The Aviator traces the life of legendary billionaire, playboy, independent filmmaker, and aviation pioneer Howard Hughes from 1927 to 1947.
The story begins during production of Hughes' air battle epic Hell's Angels, delayed due to his fixation with insignificant details. When the end of filming coincided with the advent of talkies, Hughes reshot the entire picture with sound -- at a cost of $4 million, it was the most expensive picture ever made.
Hughes' obsession with aircraft would continue. He later bought TWA, set an air speed record, created a spy plane (and suffered extreme injuries and burns in a spectacular crash during its test flight), and also built and flew the infamous troop ship dubbed the Spruce Goose.
Leonardo DiCaprio shines as the tortured industrialist, despite his squeaky voice and the fact he bears no resemblance to Hughes. Completely assuming the role, it is the best performance of his career. Not only do we see Hughes' genius, but the beginnings of his OCD, paranoia, and fear of germs, all of which foreshadows the recluse to come. Cate Blanchett's portrayal of Katherine Hepburn, with whom Hughes had a lengthy and torrid relationship, is astounding; she perfectly recreates the unique vocalizations and bearing of the screen icon. Also appearing in smaller roles are Alan Alda, Alec Baldwin, Willem Dafoe, Kate Beckinsale as Ava Gardner, Jude Law as Errol Flynn, and singer Gwen Stefani as Jean Harlow.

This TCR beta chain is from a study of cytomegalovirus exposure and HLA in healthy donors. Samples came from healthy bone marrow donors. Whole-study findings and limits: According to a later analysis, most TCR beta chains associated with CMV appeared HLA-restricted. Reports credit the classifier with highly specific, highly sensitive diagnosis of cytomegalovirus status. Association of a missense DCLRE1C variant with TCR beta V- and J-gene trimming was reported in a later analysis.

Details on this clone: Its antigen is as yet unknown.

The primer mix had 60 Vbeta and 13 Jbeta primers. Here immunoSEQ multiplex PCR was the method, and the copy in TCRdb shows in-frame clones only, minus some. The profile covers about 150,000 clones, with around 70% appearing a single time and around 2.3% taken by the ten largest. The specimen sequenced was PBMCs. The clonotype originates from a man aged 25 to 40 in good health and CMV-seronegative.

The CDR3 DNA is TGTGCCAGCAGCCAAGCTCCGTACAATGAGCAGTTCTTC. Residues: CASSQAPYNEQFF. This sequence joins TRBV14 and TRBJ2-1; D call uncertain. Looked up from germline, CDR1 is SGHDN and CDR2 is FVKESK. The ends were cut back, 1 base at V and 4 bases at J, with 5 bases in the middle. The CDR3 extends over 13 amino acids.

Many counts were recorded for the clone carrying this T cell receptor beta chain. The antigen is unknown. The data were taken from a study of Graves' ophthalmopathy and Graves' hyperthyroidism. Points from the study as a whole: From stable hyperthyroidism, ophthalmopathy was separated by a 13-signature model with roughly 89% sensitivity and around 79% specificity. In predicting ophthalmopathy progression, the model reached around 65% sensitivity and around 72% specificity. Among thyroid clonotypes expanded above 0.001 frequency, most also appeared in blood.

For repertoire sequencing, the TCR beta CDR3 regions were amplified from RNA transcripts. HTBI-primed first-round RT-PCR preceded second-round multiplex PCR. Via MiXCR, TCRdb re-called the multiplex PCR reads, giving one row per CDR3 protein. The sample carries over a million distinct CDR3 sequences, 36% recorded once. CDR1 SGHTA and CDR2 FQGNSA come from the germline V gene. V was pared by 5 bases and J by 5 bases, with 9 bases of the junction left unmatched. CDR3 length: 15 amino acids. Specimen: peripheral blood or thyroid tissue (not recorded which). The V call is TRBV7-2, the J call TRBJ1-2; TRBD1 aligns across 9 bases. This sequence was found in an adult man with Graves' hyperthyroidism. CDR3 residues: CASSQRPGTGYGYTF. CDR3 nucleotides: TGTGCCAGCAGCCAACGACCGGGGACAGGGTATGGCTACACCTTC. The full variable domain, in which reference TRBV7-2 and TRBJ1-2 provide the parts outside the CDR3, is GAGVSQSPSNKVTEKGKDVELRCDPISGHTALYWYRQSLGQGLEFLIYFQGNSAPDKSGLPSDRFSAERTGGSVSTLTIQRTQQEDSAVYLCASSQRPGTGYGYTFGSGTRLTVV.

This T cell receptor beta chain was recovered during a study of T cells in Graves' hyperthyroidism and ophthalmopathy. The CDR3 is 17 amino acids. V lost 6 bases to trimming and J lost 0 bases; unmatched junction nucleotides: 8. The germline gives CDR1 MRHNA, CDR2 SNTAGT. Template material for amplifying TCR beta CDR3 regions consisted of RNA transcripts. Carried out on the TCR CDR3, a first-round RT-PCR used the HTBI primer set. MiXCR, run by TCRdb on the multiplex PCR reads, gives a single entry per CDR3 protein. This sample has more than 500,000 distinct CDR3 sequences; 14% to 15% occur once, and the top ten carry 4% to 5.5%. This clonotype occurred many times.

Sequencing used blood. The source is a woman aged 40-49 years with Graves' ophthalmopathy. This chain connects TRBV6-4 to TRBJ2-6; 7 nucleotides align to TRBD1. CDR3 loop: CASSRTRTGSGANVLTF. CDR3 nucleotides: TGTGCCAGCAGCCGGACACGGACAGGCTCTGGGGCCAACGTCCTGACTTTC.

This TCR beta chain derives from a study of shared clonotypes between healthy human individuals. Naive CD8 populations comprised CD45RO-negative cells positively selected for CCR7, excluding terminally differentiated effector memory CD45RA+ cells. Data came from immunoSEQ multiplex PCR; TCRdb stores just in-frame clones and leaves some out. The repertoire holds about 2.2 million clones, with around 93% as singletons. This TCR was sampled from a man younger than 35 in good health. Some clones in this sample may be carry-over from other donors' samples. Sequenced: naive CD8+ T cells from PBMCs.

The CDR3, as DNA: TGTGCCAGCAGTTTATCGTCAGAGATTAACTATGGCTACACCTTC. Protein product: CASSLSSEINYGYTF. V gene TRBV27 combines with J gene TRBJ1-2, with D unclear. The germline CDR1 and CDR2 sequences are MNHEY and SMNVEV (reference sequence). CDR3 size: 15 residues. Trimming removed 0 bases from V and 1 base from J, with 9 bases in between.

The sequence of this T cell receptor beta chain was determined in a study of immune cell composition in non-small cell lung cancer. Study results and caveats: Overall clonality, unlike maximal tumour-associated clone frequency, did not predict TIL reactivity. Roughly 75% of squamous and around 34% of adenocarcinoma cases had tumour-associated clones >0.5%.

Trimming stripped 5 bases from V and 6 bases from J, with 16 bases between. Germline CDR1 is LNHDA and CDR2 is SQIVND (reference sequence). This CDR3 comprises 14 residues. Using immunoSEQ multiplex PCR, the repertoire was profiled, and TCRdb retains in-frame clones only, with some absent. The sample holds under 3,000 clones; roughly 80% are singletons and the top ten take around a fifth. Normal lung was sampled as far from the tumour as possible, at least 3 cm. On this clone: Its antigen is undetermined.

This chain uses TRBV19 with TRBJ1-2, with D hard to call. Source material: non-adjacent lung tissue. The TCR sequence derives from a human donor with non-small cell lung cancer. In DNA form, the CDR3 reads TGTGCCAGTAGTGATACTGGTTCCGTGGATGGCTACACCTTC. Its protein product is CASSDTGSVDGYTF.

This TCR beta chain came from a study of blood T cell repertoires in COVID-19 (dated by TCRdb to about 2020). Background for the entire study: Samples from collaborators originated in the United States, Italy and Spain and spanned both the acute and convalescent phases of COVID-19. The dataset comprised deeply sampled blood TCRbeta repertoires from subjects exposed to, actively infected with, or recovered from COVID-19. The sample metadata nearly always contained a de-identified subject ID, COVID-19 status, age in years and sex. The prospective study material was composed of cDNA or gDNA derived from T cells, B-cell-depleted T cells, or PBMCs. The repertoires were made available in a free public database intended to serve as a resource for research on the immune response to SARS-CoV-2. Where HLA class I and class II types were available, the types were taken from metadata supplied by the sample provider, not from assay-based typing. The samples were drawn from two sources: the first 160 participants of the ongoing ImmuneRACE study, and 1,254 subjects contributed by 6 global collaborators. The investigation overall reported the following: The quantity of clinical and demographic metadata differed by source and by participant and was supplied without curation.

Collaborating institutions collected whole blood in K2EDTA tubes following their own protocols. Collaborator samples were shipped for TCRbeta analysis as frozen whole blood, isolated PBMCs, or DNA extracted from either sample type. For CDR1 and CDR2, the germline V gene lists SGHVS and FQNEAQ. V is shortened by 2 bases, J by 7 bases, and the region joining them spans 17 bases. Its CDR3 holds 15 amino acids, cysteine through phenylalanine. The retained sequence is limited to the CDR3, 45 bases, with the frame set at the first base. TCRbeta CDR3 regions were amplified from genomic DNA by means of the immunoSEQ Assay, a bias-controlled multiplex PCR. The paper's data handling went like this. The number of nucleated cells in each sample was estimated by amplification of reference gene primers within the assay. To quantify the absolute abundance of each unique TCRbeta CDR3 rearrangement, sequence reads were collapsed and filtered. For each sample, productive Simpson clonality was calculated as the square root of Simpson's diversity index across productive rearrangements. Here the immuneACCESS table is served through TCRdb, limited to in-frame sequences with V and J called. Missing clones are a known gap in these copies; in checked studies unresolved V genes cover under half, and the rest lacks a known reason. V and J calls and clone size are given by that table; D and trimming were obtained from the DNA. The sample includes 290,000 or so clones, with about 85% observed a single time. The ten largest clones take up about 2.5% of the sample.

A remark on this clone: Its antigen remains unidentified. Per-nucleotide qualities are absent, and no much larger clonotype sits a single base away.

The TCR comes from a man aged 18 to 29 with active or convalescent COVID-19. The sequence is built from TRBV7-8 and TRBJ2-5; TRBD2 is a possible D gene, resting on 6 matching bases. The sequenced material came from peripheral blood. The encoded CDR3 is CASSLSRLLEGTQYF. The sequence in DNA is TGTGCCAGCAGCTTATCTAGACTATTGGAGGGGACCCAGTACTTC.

Under the capable hands of director Martin Scorsese, the film is stylish and riveting. The story advances quickly with no extraneous scenes, but ends up being a little too long. Further, due to Scorsese's own obsession with putting art over entertainment, he has inexplicably and needlessly tinted everything green in the first half of the movie blue.
Overall, The Aviator is a magnificent depiction of a decadent time and those who lived it. For them, the Depression and WWII were nothing more than trivialities in the news. A captivating era. A captivating man. A captivating film. Rating: 8 out of 10.